Retreating from the glaring sun, hot wind, and lukewarm students, the duo welcomed the air conditioned and dim-lighted pub and made their thirsty way to the booth at the back of the bar, where the bosomy bartender befriended both again, serving the first drinks before they had even settled into their places.
They unfolded the cribbage board, dealt the cards, and by the time the ice-cubes clinked emptily in the glasses the first time, the Clark, in spite of being math-challenged, had pegged his way to his first victory. He thought his success was because of his superior skill and intelligence, though the Illidge ascribed it to luck and perhaps cheating. Years later, the Clark realized his success was probably a tribute to his seasoned experience in filling out multiple administrative forms that made no sense at all, but which justified a multitude of university jobs having little to do with students and teaching.
And lo, the Clark reasoned that such a victory should be celebrated in style, so, in honor of his opponent the Illidge, and to irritate him even more, he switched from rum and coke to Irish whiskey. Whereupon, yeah, he won a second game, to the Illidge’s considerable consternation.
At that opportune moment in the history of the universe, the trio of fellow travelers--the German Complainer, the Public Relations Princess, and Friar John the Monk--arrived, and made their way to the back, eyes adjusting to the dim light, and noses to the fine odor of spirits. Whilst they settled in, the Clark, being a humble, quiet sort, did modestly manage to mention in minute detail his successes, making sure that the trio was properly impressed, including the bosomy bartender who arrived promptly to help assuage the newcomers’ thirsts. Whereupon the Illidge, chagrined and protesting ineffectually, tried to save face by being considerate of the others and declaring the game session up, while assuring his colleagues there would be another day.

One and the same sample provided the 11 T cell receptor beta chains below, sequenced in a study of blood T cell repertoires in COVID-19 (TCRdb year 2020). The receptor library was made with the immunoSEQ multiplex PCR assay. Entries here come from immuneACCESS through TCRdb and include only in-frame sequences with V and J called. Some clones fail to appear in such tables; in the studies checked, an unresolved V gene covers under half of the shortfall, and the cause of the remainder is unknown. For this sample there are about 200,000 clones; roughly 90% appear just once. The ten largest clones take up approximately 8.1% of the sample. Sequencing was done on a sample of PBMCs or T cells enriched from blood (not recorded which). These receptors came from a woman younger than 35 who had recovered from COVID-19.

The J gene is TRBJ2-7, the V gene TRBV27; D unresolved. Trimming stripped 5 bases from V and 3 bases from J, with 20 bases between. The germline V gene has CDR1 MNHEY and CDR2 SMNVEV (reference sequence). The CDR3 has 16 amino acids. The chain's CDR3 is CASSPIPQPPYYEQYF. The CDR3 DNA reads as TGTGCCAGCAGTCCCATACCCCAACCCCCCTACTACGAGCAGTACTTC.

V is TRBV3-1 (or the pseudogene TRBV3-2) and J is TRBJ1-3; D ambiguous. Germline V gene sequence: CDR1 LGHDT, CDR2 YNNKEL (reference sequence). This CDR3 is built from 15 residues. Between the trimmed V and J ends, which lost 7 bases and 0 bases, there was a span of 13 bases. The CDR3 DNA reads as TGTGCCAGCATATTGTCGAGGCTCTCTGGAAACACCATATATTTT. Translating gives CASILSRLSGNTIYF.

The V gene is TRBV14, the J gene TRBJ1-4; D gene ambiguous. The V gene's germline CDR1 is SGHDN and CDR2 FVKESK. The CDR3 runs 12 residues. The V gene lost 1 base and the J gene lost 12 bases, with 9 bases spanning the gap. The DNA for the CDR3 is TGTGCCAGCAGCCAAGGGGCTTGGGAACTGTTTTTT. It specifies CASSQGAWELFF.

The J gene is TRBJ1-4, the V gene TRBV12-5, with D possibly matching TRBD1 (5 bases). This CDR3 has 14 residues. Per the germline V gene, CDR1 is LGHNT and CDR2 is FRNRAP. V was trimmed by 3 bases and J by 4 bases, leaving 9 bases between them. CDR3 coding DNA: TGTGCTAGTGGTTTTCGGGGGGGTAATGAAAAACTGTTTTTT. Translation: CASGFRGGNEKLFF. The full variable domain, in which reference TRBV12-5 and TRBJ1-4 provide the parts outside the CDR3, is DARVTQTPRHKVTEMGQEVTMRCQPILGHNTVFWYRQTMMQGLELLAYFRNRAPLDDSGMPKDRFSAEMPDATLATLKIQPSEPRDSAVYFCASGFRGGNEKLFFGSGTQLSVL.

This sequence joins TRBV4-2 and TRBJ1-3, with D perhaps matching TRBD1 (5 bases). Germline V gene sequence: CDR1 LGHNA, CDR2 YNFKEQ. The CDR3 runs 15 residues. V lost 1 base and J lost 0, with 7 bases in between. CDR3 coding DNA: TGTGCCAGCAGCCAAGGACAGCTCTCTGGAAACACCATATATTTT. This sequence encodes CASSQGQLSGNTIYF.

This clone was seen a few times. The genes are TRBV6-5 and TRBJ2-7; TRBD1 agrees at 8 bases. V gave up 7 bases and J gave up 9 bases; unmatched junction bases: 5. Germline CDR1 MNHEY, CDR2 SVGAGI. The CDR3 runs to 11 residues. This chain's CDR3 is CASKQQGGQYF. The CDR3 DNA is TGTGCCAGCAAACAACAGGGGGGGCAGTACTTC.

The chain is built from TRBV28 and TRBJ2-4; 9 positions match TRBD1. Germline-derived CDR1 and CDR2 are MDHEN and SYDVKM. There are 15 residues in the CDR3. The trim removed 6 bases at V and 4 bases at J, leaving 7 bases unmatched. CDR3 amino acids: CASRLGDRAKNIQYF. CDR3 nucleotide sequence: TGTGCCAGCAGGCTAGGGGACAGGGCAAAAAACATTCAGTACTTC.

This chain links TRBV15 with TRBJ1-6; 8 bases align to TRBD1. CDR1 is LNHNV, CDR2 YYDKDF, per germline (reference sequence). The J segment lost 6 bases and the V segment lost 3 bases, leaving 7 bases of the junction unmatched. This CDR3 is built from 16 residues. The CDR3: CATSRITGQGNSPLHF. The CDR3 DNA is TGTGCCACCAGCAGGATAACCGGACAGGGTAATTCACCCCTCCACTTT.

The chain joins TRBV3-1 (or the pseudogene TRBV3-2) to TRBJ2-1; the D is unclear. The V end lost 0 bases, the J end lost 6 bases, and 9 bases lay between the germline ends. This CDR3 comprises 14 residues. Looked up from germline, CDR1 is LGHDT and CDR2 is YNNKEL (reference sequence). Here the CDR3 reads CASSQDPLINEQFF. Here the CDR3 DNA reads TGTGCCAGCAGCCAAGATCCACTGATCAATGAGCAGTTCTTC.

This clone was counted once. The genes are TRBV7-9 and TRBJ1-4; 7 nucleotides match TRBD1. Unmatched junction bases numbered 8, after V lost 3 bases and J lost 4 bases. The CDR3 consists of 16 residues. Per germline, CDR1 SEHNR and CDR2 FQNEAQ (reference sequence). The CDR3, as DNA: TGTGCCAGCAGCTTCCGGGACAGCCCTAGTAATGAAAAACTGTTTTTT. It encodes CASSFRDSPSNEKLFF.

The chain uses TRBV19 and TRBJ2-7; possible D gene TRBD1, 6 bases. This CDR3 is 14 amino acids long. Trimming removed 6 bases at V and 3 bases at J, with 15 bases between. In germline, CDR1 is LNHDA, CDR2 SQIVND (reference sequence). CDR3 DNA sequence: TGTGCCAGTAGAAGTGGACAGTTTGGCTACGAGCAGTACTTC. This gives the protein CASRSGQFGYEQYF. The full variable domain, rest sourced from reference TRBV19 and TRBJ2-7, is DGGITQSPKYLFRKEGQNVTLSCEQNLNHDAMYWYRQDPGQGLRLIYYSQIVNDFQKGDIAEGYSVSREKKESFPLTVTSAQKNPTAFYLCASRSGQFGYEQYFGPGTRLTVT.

Then it was, for the next hour or so, the colleagues became booth buddies, and the bar tabs increased more incrementally than the Clark’s game scores. And the quintet of travelers, all former scribes of various periodicals, and their tongues watered with the spirits of the season, began telling war stories of their travails in the trenches of journalism. Here indeed it was that the Illidge shown mightily as the eldest and most experienced of the group. But the Friar also regaled the group with numerous yarns of yesteryear, while The German talked about the cheapest beers, and the Princess was rarely quiet. The longer the evening wore on, the louder loomed the laugher, the larger the potential tips accumulated for the busy bosomy bartender, and the more magnificent the meanderings of tales.
Such conviviality was bound to attract attention, and behold, several stressed souls from other university departments, seeking refuge from a hot day, and putrid paperwork, began stopping by, exchanging pleasantries and laughs. They were amazed at the rare sight of faculty members from a single department engaged in collegiality and fun, rather than attending boring meetings or fussing endlessly about academic matters that mattered little. Thus it was, before the booth buddies departed that day, the seeds of the reputation of “the booth” had been firmly planted, and certainly well-watered. So it was, that when the group would soon once again seek succor in its confines, their gospel of good will had begun to spread, with unforeseen results, including the soon famous “vagaries and vicissitudes.”
To be continued